Sun’s out — time to go out? Maybe, maybe not, depending on the reopening plan in your state and what the Centers for Disease Control and Prevention recommend. As families, couples and friend groups start to consider summer vacations, a road trip seems like a stellar idea. After all, you have more control when you travel via four wheels, since you can pack much more of your own (properly sanitized) goods, avoid airports entirely, and not be in close proximity to anyone you don’t know.
However, there are still safety precautions that all travelers should take, even if they’re heading out to a nearby mountain for a camping trip, renting a seaside Airbnb, or choosing any other getaway. For advice on everything from what to pack to how to protect yourself and others, we spoke with doctors and travel experts to figure out the ultimate safety guide to getting on the road.
Even though restrictions are starting to loosen, case counts are unfortunately rising in many parts of the country. Dr. Suzanne Bartlett-Hackenmiller, an integrative medicine physician and the medical adviser for AllTrails, reminds us that you still need to make sure to bring and use your mask whenever you could be in close proximity to anyone.
She recommends creating a coronavirus kit of sorts that includes these essentials, along with extra toilet paper in case your rental isn’t stocked, and other goods. Tylenol, water and other basics could go a long way if you need them in a pinch.
Try this: Assacalynn 50pcs Disposable Face Mask ($22.98, originally $27.88; amazon.com)
During the pandemic, you can never have too many face masks. And when you’re on the road, hiking more or going into unfamiliar places, you may need a new covering more often. Many rentals may lack a washer and dryer, and camping doesn’t make it easy to clean a fabric mask, so these are better for a road trip, according to our expert.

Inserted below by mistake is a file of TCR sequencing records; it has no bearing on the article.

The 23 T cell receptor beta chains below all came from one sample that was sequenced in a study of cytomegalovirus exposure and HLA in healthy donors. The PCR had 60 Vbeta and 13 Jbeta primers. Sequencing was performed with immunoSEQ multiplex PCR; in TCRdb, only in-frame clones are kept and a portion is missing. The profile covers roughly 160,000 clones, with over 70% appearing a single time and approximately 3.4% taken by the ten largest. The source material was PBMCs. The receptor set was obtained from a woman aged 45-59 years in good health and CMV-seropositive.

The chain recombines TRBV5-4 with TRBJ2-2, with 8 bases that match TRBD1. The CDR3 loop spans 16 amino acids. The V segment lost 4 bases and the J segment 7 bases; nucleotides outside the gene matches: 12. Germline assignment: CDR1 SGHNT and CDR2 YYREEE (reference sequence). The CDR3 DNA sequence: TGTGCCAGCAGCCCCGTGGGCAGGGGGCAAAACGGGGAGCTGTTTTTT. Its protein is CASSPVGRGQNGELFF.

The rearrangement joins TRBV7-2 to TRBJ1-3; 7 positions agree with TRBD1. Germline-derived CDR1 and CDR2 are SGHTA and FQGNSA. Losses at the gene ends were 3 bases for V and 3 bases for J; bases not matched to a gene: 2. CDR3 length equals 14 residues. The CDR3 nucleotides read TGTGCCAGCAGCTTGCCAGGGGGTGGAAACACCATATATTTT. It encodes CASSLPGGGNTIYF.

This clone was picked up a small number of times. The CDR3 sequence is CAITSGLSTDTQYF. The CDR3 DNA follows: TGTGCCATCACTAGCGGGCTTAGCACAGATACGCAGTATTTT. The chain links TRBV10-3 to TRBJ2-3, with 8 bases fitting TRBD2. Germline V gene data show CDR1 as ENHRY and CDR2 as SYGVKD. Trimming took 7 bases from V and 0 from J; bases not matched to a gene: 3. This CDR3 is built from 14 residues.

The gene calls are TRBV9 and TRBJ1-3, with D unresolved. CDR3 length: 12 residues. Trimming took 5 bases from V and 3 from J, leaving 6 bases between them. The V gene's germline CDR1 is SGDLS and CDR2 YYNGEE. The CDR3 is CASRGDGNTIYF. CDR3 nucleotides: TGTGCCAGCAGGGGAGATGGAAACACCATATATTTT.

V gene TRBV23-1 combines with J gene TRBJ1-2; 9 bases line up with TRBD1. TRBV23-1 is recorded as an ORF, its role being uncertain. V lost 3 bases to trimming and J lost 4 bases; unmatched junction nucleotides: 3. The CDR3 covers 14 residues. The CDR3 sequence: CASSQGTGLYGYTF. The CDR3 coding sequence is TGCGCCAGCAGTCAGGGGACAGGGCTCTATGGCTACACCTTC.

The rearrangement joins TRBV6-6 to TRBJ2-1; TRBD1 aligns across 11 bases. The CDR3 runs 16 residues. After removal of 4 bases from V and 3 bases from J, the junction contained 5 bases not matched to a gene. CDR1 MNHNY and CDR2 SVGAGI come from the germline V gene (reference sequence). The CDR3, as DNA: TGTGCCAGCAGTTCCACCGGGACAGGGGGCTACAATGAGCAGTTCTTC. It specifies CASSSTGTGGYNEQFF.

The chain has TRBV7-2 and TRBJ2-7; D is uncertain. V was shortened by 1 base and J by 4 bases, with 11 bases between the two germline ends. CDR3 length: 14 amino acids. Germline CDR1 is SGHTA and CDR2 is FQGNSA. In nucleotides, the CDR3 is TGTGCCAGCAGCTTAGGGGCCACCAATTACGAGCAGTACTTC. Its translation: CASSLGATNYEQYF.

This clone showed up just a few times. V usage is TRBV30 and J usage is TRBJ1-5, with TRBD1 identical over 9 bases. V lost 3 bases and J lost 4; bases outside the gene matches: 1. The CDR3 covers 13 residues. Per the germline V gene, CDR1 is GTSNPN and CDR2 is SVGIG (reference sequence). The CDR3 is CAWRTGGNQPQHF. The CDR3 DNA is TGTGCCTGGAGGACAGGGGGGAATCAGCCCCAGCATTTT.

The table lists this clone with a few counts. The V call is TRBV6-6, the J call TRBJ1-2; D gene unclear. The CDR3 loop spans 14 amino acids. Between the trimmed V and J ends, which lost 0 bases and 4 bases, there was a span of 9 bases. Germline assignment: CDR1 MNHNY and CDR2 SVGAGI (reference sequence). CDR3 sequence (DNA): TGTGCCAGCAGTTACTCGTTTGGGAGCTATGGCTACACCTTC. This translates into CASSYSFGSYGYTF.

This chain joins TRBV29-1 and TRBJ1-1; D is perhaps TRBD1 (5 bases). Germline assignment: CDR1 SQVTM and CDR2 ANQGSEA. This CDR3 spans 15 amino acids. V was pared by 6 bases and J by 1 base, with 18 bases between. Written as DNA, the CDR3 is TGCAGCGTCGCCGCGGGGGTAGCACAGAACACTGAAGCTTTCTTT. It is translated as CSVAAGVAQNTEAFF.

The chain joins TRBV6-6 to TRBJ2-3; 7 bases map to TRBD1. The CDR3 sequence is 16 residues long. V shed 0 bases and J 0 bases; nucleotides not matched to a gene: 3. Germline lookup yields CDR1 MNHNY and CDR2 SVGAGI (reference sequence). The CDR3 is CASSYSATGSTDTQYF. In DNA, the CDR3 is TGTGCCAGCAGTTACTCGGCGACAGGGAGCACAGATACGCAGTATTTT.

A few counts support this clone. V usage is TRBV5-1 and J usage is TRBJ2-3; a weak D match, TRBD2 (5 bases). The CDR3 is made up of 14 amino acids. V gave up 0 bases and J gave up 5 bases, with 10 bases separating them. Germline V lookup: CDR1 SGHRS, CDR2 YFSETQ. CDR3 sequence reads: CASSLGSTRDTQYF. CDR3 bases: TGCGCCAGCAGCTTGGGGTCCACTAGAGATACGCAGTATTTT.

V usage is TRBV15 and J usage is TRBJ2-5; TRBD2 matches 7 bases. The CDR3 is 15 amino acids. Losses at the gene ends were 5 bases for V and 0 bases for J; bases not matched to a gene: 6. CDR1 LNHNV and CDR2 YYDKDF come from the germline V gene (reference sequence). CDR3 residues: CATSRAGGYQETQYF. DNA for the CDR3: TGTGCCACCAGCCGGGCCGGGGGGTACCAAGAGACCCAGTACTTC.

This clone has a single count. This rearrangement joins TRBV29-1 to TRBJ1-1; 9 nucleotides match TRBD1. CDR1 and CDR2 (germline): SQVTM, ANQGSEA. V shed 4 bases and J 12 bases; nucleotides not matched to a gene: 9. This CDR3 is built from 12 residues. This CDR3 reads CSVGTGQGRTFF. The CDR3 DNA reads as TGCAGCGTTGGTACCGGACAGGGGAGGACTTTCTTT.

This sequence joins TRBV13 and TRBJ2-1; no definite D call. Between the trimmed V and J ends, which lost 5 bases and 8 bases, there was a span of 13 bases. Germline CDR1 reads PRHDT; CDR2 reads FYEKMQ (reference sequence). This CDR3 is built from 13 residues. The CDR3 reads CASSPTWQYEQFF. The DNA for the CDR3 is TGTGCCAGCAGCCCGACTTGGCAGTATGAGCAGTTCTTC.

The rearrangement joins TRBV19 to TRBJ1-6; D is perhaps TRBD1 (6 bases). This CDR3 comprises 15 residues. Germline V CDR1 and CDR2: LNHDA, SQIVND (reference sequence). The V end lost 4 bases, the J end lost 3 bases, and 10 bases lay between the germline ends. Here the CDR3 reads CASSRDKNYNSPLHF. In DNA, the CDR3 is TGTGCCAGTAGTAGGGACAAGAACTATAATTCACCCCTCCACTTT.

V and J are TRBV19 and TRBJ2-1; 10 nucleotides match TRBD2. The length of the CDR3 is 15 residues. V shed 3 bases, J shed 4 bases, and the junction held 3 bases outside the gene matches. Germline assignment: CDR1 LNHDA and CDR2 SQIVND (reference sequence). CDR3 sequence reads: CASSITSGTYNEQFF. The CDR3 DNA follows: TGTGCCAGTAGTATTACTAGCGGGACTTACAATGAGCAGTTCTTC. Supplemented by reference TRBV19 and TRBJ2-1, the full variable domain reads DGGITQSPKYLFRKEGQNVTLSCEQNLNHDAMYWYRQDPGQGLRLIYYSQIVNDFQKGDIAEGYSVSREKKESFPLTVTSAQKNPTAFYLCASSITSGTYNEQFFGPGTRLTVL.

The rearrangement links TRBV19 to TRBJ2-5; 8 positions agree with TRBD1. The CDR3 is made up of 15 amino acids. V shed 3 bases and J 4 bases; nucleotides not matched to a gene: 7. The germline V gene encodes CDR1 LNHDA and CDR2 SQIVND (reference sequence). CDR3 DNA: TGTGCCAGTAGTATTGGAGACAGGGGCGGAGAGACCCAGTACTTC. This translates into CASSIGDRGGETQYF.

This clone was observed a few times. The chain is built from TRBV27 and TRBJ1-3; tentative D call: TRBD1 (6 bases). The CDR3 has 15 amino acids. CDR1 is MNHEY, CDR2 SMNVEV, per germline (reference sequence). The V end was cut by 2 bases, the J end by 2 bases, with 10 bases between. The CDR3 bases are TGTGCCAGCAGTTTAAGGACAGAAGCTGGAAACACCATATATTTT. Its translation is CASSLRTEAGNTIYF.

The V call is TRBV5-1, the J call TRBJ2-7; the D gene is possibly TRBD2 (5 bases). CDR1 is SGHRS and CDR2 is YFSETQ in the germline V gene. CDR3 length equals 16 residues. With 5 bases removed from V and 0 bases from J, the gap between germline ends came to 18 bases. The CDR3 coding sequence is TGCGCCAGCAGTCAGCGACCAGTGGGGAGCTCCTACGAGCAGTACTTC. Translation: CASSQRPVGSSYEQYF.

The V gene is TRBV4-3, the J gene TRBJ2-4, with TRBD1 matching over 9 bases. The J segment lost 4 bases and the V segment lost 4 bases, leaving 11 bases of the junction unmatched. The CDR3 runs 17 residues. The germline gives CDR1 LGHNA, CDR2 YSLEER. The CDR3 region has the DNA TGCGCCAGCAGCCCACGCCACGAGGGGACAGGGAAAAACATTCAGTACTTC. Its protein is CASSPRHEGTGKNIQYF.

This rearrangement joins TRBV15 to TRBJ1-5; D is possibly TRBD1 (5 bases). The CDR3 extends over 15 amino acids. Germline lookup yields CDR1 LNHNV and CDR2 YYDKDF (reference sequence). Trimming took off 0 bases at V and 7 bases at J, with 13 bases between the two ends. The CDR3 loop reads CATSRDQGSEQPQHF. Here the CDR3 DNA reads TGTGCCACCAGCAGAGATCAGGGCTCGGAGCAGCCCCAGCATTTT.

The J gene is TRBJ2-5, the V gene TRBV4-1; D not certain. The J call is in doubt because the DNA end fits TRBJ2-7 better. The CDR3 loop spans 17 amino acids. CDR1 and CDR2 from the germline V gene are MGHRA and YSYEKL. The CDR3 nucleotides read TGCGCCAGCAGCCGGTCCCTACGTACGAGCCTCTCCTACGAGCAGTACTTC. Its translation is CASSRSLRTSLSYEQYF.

Nostalgia in the Garden Face Mask by Alja Horvat ($13.59, originally $16.99; society6.com)
If you do have access to a washer and dryer, a fabric mask is always a good idea too. Society6 just launched more than 1,000 masks on its site, all of which are covered in art from independent artists. Best of all: A portion of all proceeds go to World Central Kitchen’s coronavirus relief efforts.
While part of the joy of exploring Mother Nature is seeing new and beautiful views, if your road trip includes a hike, stay on the marked path. Particularly now, when a jaunt to the emergency room with a fractured ankle could put you at risk for more severe problems, podiatrist Dr. Velimir Petkov suggests following the course.
“Avoid the temptation to hike off-trail and in unfamiliar or unmarked areas,” he warns. “You could get lost, injured or both.”
Try this: Cotopaxi Tarak 20L Lightweight Durable Backpack ($100; amazon.com)
If you intend to scale a mountain in search of great views of a waterfall, make sure you’re packed for the trek. A sturdy, waterproof and lightweight backpack like this one allows you to take first-aid materials, water, snacks and other necessities.
In the morning, when you set out on your adventure, your temperature will likely be comfortable. As the sun reaches its highest point, you’ll start to sweat inside your car. And at night? Certain areas of the country experience a dramatic drop in degrees. That’s why car expert and CEO of eAutoLease.com Zoriy Birenboym recommends packing everything you need to stay comfortable, including clothing for different temperatures.
“You don’t want to be caught without the necessities and have to look for places in areas you’ve never been before,” he says. “Make sure this includes staying updated on what the weather will be in the areas you are traveling through. It may get cold at night even though it’s summer, so you may not think to pack a sweater or extra blankets, but if it’s 50 degrees you may wish you had.”
Try these: Helly Hansen HH Lifa Active Solen Hoodie ($70; backcountry.com)